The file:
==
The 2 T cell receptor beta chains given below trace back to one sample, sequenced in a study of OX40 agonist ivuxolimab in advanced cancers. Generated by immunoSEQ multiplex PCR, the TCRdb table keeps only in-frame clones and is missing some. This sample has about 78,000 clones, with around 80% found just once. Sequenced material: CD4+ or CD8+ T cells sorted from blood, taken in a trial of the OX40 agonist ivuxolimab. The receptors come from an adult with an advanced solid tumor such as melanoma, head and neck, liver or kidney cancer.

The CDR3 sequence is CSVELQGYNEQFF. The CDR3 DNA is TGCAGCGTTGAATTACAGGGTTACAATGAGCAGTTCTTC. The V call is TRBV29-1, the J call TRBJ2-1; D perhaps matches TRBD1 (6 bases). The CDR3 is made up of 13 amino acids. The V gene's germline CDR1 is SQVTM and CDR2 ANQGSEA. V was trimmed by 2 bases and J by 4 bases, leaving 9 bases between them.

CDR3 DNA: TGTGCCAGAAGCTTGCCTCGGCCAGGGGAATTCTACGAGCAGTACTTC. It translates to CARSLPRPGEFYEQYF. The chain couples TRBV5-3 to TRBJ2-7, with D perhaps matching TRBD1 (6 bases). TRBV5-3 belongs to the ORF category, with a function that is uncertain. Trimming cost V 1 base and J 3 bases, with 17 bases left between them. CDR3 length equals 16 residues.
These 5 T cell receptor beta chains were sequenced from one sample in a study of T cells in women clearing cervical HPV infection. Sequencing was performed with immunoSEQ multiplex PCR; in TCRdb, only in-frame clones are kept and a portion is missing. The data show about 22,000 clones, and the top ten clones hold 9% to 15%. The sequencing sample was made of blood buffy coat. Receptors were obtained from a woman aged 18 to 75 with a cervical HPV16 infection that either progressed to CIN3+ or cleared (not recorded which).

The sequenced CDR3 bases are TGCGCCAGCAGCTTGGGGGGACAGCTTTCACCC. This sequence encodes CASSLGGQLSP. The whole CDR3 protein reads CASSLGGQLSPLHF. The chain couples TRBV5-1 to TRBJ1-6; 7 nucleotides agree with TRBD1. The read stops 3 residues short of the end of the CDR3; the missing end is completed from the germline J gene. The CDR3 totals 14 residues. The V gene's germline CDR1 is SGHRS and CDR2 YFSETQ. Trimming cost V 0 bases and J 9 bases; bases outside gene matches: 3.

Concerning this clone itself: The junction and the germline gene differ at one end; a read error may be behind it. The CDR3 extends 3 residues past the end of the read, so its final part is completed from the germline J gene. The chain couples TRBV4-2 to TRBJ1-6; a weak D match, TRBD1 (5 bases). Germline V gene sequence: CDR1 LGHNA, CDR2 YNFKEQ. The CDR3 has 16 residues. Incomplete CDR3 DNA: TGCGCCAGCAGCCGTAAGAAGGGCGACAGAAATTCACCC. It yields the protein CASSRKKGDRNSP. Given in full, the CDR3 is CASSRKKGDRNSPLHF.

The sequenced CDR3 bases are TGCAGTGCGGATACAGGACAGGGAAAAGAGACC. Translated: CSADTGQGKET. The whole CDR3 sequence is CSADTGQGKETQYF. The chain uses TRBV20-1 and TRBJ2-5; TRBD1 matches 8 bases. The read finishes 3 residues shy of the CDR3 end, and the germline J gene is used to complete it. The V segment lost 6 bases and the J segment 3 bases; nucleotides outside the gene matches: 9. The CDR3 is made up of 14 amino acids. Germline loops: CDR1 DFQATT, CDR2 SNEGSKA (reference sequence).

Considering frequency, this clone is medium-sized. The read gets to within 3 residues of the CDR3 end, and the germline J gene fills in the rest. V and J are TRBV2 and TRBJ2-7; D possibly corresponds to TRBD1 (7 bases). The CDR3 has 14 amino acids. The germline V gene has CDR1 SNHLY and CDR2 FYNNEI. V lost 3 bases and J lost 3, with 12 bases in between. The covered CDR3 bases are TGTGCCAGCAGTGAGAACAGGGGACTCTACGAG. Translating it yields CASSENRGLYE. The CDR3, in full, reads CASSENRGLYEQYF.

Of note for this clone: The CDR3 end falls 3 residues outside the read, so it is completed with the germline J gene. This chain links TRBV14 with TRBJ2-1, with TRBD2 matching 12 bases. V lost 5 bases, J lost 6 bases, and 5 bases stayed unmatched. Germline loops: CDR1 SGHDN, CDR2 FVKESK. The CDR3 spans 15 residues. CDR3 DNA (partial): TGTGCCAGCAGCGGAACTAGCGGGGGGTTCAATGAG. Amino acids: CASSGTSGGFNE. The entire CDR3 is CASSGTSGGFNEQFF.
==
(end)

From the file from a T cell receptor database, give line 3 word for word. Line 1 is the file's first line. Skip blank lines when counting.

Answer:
CDR3 DNA: TGTGCCAGAAGCTTGCCTCGGCCAGGGGAATTCTACGAGCAGTACTTC. It translates to CARSLPRPGEFYEQYF. The chain couples TRBV5-3 to TRBJ2-7, with D perhaps matching TRBD1 (6 bases). TRBV5-3 belongs to the ORF category, with a function that is uncertain. Trimming cost V 1 base and J 3 bases, with 17 bases left between them. CDR3 length equals 16 residues.